Marco explains the two big requirements for a patent: novelty and non-obviousness. You can check novelty by looking at prior art, and I’m not sure how big a problem that ends up being in practice. Non-obviousness is a different story; I think this is where the system is falling apart. How come?
Patents take a long time to get. In fact, Austan Goolsbee, Obama’s former head economics advisor, made the rounds on the TV last week touting acceleration of the patent granting process as a bi-partisan measure that would help the economy. I don’t recall exactly what the average is for being granted a patent, but I know it’s measured in years. So it’s not like patent examiners are rushing through these things and shooting them out without looking at them. There’s a lot of work that goes into examination process.
The next logical question you might ask, then, is who are these patent examiners? Ah, and that’s great question. Here are the requirements to become a Patent Examiner for the USPTO:
- Be a US Citizen or National.
- Be willing to live/work in the D.C. area.
- Have a 4-year degree in a science or math discipline.
That’s it. I’m sure work experience helps, but basically the USPTO is looking for people simply with an educational background in the art the patents are based on. That’s what is considered “ordinary skill” by the USPTO.
And that is the problem. The bar for “ordinary skill” is set far too low. In the sciences we nearly universally agree that the people that know what’s going on are the one’s with Ph.D.s. Bachelor’s degrees don’t carry a whole lot of weight standing next to Ph.D.s and M.D.s, for example. Yet to the USPTO, a person with a B.S. is qualified to determine if a medical device an M.D./Ph.D. has invented is a non-obvious invention. Seriously. I’m sorry, but that’s just not how it works. A B.S. degree is the beginning of one’s journey in mastering an field, not the end. Which is why there’s another degree called Master, and terminal degrees called Doctorate. It’s really not hard to understand. And having a degree doesn’t even mean the person is a competent practitioner in the field, let alone skilled enough to judge patents.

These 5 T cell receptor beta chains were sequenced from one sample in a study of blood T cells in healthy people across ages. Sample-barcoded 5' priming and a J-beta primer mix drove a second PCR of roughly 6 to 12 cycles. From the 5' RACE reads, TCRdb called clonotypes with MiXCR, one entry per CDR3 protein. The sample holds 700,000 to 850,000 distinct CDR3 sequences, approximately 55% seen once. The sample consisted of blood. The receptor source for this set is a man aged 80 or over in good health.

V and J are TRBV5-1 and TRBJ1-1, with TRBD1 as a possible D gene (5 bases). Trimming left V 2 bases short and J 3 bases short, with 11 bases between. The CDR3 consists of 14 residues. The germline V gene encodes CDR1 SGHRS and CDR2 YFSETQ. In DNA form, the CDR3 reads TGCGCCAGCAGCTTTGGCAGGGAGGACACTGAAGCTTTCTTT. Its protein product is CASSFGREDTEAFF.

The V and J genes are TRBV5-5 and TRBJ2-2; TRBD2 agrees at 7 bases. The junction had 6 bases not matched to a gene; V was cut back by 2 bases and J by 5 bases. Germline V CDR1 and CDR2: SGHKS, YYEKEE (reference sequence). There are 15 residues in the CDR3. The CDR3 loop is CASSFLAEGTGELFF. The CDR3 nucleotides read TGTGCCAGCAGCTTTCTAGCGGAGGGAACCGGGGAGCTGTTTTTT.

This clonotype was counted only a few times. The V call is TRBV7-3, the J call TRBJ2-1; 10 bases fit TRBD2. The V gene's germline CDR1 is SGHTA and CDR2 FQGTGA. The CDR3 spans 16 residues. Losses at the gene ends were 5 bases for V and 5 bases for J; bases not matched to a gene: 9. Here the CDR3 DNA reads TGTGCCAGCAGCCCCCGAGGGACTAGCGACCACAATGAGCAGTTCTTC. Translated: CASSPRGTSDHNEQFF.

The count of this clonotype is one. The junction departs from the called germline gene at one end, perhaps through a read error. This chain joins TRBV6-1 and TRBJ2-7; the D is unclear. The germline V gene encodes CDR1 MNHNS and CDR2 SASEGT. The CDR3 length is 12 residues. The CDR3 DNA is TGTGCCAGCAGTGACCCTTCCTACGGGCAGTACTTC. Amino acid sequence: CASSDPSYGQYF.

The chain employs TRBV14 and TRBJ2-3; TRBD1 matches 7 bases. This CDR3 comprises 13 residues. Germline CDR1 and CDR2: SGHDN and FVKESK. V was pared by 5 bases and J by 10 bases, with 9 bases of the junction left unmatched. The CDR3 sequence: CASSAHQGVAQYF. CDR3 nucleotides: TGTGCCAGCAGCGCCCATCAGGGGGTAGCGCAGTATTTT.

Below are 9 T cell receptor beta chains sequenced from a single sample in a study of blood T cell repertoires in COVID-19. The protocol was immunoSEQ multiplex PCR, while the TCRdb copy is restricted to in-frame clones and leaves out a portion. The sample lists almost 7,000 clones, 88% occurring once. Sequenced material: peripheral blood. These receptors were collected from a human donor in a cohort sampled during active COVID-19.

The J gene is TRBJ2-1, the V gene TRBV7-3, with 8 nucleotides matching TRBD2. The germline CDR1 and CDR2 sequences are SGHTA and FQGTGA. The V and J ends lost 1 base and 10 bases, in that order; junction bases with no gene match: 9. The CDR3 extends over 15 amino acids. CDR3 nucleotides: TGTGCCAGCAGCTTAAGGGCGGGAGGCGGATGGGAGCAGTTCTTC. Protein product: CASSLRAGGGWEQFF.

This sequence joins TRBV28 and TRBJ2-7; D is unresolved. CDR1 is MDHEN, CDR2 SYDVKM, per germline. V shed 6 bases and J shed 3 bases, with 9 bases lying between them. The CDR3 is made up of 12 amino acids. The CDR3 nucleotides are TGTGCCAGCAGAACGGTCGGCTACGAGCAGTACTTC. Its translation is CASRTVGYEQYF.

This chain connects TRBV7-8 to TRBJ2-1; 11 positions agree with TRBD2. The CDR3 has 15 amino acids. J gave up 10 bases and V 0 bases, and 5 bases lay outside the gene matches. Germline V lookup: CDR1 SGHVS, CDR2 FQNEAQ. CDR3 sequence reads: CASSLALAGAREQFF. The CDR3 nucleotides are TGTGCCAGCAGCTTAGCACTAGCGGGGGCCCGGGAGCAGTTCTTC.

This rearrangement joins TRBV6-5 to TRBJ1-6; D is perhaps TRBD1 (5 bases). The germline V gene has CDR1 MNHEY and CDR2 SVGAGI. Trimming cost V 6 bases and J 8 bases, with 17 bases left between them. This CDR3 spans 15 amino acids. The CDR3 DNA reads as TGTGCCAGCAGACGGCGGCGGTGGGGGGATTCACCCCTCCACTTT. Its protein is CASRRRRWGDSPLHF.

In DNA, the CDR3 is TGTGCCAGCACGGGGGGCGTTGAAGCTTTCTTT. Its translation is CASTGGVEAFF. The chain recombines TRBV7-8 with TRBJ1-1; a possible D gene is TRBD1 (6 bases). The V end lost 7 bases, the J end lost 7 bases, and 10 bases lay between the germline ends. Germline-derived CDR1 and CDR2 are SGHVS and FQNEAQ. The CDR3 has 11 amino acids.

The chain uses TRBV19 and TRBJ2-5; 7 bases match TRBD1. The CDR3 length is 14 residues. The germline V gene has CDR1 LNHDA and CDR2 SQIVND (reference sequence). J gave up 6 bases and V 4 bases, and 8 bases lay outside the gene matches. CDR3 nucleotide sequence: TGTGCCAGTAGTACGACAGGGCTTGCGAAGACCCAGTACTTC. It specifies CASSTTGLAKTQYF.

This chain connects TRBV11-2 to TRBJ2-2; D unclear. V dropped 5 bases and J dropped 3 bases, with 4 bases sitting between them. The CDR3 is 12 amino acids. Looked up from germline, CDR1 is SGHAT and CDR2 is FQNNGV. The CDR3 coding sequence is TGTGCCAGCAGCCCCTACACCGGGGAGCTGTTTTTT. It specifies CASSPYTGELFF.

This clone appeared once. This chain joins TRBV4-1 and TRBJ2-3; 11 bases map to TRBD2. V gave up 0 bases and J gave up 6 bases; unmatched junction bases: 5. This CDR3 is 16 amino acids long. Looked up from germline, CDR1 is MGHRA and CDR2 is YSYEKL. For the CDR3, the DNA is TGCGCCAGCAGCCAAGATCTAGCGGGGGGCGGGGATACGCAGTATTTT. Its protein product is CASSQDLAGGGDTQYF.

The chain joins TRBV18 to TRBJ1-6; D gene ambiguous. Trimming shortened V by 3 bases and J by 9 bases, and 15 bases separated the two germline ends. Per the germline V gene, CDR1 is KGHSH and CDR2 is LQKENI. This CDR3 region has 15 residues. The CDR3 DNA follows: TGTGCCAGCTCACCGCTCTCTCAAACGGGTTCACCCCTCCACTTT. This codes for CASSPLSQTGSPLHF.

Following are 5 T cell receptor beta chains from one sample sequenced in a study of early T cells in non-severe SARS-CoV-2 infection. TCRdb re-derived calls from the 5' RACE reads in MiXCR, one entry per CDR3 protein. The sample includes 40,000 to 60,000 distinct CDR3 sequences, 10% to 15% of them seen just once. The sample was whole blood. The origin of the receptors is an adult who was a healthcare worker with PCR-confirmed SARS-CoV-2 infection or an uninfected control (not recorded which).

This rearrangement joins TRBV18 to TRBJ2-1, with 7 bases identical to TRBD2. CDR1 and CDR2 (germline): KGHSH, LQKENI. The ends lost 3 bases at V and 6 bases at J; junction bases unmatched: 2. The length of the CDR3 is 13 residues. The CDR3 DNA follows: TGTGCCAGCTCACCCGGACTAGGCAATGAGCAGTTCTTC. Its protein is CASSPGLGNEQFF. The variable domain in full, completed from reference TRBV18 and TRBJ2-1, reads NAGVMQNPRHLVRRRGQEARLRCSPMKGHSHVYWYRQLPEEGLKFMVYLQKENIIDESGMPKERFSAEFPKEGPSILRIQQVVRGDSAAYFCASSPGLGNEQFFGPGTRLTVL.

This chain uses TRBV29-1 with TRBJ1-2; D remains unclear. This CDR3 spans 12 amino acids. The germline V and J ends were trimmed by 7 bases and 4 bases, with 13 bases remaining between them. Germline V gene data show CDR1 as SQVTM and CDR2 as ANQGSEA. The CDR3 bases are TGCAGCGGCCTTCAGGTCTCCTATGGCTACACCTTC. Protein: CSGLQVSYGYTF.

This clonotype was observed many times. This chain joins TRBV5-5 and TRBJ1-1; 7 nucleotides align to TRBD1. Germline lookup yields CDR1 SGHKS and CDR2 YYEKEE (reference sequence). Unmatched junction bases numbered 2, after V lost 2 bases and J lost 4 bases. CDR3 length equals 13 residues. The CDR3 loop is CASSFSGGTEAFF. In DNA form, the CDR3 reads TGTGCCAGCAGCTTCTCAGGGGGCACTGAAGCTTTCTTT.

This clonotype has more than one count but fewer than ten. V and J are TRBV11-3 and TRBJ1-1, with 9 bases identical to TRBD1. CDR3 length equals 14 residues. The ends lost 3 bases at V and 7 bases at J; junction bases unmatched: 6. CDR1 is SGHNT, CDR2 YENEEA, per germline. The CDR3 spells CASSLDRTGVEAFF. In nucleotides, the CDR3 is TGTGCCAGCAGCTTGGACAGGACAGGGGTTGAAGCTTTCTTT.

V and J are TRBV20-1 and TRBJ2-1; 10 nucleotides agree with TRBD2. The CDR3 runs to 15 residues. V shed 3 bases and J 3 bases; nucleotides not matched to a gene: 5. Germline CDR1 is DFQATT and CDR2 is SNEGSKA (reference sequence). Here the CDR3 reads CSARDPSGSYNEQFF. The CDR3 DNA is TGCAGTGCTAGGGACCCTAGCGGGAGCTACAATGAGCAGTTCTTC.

Now, it’s entirely possible that 100 years ago, when cutting edge technology literally involved a sharp blade and better levers, normal users of a tool might have had “ordinary skill” in the art, but today the fields of science and technology are so huge and so complex that it’s simply not credible to believe a non-Ph.D. could know what is really going on in the peripheries of the field.
What’s worse, the longer a person is a patent examiner, outside the field they’re supposed to be policing, the less they’ll know about what is new and exciting in their field. Counter-intuitively, a patent examiner is probably most qualified to judge non-obviousness the day they’re hired by the USPTO, and decline every day thereafter.
Why Software Patents Might Be Fixable
Understanding all that, I think there are some obvious solutions to the patent crisis. The USPTO needs more qualified examiners to determine the merits of a patent. My suggestion would be to look to the peer review model academia uses. Yes, yes, yes — that’s not a perfect system, but it’s miles better than what the USPTO is doing, and might even work better for patents than for journal articles.
Here’s what you do: make patent reviewing a requirement for all federal research grants, and give rewards to reviewers in terms of prestige and priority access to key talks and meetings. That would give you a huge pool of quality academics — experts in their fields — to review patents, and give incentives to people, particularly younger Ph.D.s, to step up and get involved. Have a three person committee review each patent based on non-obviousness, while the USPTO’s patent examiner does the logistical work (checking prior art, checking drawings, etc). This way we get to keep the current crop of examiners, but ensure we get a better review of a patent’s merits.
Moreover, the incentives for academics reviewing patents more closely aligns with society’s goals in granting exclusivity. That is, they want to prevent dangerous and over-broad patents from restricting innovation, but don’t want the patent process to grind to a halt, lest their own ability to get patents is compromised. Right now, patent examiners have zero skin in the game — they don’t work in the field anymore (assuming they ever did), so who cares if someone gets a patent that screws everyone else up. I trust the experts to set the bar where it needs to be — high enough to prevent riff-raff from getting patents that could destroy an industry, but low enough that real invention is still being protected.